"11. On or about July 24, 1957 defendant determined an additional tax in the amount of $3,287.22 on the income of plaintiff's decedent for the year 1956. Said additional tax was based upon defendant's position that plaintiff's decedent was not entitled to the $5200.00 exclusion he took for the year 1956 on the basis he had received such amount as wages while absent from work on account of sickness. Said additional tax together with $71.16 interest was paid by plaintiff's decedent to the District Director of Internal Revenue at Cleveland, Ohio on or about August 28, 1957.
"12. On or about August 28, 1957 plaintiff's decedent filed with the District Director of Internal Revenue at Cleveland, Ohio a claim for refund of income tax paid for the year 1956 in the amount of $3,287.22. Said claim for refund, a copy of which is attached to plaintiff's original complaint as `Exhibit C,' was based upon the ground plaintiff's decedent was entitled to exclude from gross income for the year 1956 the amount of $5200.00 on the basis he had received such amount as wages while absent from work on account of sickness. Said claim for refund was received by defendant on or about September 3, 1957.
"13. The claim for refund described in the preceding paragraph was disallowed by defendant on or about December 12, 1958.
*375 "14. In the event plaintiff is entitled to a refund of income tax, the amount of such refund shall be computed by the Internal Revenue Service; provided, however, if the parties are unable to agree to the amount so computed by the Internal Revenue Service, the matter shall be submitted to the court for determination."
Plaintiff takes the position that his decedent was paid $15,000 a year by his employer before, during and after the period involved herein, that the moneys were paid to the decedent in each of the years 1954-1956, during which period he was incapacitated and unable to work, under a prior agreement which was a wage continuation plan within the scope of Section 105(d) of the Internal Revenue Code, 26 U.S.C.A. § 105(d), and that, therefore, $100.00 per week of such payments was properly excludable from decedent's gross income. The defendant, relying largely upon Estate of Kaufman v. Commissioner, 35 T.C. 663, insists that the moneys paid to plaintiff's decedent during this period and to the time of his death were "mere ad hoc" payments not sufficient to constitute "a plan" under Section 105(d).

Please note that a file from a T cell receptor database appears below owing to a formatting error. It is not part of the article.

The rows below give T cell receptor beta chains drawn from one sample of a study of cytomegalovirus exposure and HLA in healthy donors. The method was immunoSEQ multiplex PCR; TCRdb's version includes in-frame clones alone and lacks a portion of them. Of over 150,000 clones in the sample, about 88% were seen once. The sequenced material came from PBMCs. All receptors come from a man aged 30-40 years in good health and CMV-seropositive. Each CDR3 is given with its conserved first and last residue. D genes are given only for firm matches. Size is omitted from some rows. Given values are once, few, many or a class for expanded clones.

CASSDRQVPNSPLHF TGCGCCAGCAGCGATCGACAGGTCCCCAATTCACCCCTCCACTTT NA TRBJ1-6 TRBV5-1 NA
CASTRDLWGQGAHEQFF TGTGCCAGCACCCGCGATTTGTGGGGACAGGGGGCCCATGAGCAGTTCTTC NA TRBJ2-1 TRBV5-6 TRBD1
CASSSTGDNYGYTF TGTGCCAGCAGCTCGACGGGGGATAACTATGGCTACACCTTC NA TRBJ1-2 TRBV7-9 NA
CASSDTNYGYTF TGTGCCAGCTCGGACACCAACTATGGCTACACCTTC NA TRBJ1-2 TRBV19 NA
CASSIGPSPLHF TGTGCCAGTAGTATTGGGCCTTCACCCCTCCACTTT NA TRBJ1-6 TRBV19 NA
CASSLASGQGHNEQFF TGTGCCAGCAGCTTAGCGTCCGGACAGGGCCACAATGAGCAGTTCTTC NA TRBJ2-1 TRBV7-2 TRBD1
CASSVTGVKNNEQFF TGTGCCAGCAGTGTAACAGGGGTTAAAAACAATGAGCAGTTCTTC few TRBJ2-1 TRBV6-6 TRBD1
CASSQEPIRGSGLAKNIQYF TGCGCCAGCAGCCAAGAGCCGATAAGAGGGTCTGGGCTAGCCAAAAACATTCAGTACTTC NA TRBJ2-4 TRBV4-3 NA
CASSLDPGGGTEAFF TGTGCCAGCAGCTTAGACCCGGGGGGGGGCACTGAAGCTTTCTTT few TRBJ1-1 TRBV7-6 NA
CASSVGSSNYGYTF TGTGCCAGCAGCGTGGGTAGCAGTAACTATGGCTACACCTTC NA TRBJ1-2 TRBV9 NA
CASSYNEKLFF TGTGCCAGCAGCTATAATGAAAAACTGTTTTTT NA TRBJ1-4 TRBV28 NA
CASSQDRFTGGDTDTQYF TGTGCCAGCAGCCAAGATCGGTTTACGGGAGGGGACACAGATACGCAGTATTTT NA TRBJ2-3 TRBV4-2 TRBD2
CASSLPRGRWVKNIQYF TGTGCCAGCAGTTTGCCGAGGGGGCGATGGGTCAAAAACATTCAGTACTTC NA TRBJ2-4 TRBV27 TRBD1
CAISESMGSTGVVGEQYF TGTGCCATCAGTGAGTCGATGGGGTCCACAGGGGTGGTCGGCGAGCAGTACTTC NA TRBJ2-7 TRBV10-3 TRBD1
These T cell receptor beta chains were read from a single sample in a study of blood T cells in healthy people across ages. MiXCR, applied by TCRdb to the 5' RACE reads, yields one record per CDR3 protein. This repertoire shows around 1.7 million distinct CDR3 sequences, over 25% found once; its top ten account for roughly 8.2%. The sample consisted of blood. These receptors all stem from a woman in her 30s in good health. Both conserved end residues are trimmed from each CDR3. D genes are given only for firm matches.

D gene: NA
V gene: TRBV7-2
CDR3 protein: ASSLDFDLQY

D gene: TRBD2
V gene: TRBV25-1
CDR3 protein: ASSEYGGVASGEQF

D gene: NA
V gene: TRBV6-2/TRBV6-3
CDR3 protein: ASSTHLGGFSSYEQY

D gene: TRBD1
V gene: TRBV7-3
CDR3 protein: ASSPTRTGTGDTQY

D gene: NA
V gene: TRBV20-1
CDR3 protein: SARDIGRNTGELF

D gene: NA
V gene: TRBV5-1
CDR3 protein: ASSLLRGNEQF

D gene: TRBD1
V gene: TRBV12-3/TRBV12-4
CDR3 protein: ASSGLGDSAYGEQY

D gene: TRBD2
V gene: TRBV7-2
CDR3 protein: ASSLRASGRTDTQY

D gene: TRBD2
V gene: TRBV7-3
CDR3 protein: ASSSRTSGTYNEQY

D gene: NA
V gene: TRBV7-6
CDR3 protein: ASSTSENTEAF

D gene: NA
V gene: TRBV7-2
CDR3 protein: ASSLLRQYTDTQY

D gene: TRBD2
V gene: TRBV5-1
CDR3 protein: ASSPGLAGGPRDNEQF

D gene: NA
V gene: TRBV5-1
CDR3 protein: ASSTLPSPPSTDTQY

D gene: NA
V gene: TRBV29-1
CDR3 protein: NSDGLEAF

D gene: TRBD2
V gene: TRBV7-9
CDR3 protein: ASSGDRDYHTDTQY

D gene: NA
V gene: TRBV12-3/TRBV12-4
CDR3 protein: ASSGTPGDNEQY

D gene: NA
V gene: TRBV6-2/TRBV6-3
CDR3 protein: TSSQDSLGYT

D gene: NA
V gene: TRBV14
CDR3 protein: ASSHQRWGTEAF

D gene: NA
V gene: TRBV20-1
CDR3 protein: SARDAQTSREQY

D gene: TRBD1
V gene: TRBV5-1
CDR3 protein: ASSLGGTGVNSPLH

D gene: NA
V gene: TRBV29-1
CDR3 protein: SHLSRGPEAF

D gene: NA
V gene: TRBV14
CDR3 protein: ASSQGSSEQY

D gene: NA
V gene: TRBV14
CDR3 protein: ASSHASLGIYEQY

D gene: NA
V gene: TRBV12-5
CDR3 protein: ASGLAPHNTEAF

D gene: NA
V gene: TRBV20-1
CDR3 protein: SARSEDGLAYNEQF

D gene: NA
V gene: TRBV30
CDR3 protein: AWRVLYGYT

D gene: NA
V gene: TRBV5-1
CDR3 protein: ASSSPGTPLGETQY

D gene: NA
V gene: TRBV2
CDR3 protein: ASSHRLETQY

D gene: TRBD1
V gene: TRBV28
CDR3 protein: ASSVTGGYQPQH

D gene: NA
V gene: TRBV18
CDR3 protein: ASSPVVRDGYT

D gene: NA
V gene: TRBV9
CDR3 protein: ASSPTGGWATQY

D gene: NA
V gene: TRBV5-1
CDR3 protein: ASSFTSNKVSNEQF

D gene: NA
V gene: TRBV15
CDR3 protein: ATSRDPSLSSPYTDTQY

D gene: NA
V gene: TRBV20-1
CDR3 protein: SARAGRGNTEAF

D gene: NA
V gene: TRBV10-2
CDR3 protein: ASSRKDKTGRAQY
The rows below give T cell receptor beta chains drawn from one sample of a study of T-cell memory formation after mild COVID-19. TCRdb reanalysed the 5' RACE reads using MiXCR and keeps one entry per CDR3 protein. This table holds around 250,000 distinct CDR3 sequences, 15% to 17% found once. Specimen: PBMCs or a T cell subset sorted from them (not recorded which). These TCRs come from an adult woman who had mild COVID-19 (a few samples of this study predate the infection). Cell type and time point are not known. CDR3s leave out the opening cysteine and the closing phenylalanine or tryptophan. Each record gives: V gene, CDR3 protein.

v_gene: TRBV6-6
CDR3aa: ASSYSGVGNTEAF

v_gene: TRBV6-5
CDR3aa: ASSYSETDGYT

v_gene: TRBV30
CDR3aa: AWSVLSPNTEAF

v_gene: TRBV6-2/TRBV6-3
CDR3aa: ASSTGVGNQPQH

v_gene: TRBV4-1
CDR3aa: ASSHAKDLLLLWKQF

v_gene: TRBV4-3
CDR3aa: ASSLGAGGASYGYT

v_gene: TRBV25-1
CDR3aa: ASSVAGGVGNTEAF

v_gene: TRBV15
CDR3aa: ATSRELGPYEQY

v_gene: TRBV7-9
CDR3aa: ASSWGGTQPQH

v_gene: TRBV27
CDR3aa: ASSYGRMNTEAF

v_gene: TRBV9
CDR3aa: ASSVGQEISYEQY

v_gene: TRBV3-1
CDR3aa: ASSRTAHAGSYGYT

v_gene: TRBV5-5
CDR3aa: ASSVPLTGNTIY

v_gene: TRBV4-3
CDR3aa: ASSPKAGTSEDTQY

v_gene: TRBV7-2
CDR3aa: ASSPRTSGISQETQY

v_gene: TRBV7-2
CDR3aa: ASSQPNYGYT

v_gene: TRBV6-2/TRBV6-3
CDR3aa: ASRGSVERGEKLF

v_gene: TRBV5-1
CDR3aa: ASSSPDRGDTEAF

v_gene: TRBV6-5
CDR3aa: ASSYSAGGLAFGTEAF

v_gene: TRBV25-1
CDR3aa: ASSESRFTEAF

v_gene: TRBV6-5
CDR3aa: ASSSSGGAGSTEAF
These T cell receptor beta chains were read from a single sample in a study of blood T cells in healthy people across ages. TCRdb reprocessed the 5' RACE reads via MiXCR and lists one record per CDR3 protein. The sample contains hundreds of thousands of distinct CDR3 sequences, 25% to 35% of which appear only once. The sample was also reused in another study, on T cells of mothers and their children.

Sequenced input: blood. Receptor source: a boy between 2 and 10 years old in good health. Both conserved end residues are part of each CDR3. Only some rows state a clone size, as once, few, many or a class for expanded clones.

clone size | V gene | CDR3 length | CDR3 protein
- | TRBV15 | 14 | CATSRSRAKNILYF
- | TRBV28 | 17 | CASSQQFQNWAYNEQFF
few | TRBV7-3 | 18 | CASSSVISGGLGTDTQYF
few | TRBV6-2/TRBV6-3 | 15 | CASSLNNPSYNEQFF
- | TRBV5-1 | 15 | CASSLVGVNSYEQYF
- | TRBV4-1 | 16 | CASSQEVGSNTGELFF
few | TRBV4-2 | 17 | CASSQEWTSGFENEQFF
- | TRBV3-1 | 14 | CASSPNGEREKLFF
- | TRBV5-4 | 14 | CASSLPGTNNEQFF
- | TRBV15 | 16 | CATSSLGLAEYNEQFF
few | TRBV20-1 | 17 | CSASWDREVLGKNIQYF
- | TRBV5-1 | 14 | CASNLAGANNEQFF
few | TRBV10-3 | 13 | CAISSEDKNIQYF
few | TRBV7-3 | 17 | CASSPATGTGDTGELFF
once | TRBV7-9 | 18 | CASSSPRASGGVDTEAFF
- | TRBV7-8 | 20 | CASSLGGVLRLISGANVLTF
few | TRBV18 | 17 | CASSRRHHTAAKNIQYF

The evidence of the plaintiff has established that plaintiff's decedent received $15,000.00 a year from 1945 to the time of his death whether he worked or was absent from work on account of sickness, or for any other cause.
Both parties look to Section 1.105-4(a) (3) (i) of the Income Tax Regulations to support their respective contentions. Said section provides, in part, as follows:
"Section 105(d) applies only to amounts attributable to periods during which the employee would be at work were it not for a personal injury or sickness. Thus, an employee is not absent from work if he is not expected to work because, for example, he has reached retirement age. * * *"
Defendant also interprets Section 1.105-4(a) (2) (i) of the Regulations as implying that since a wage continuation plan qualifies if it is applicable until an employee returns to work or reaches retirement age, "if the employee reaches retirement age the payments no longer qualify." Defendant's Supplemental Brief, pp. 14, 15.
During the period of time involved herein the A. Polsky Division of Allied Stores, Inc., had in effect a plan which provided for the retirement of certain of its employees at the age of sixty-five but no such retirement plan was applicable to plaintiff's decedent and there was no evidence that he had retired. Moreover, the evidence clearly establishes that plaintiff's decedent would have been at work during the period involved had he not been ill; and, as there was no evidence that if he had recovered he would not have returned to work, the portions of the Regulations referred to above, insofar as they pertain to an employee's retirement, are inapplicable to this case.
Defendant's contention that the agreement between Puckett, President of Allied Stores, Inc., and Bert A. Polsky, Vice President and Managing Director of the Polsky Division, in November of 1945, whereby Allied Stores, Inc., would pay each of the Polskys $15,000 a year for the rest of his life, was not sufficient to constitute a wage continuation plan under Section 105(d) of the Code depends upon (1) whether plaintiff, in order to prove the existence of such a plan, was required to introduce witnesses from Allied Stores, Inc., to verify Bert A. Polsky's testimony, and (2) whether the payments to the decedent failed to qualify because of an inference that they could have been terminated by Allied Stores, Inc., prior to Harry O. Polsky's death had it desired to do so.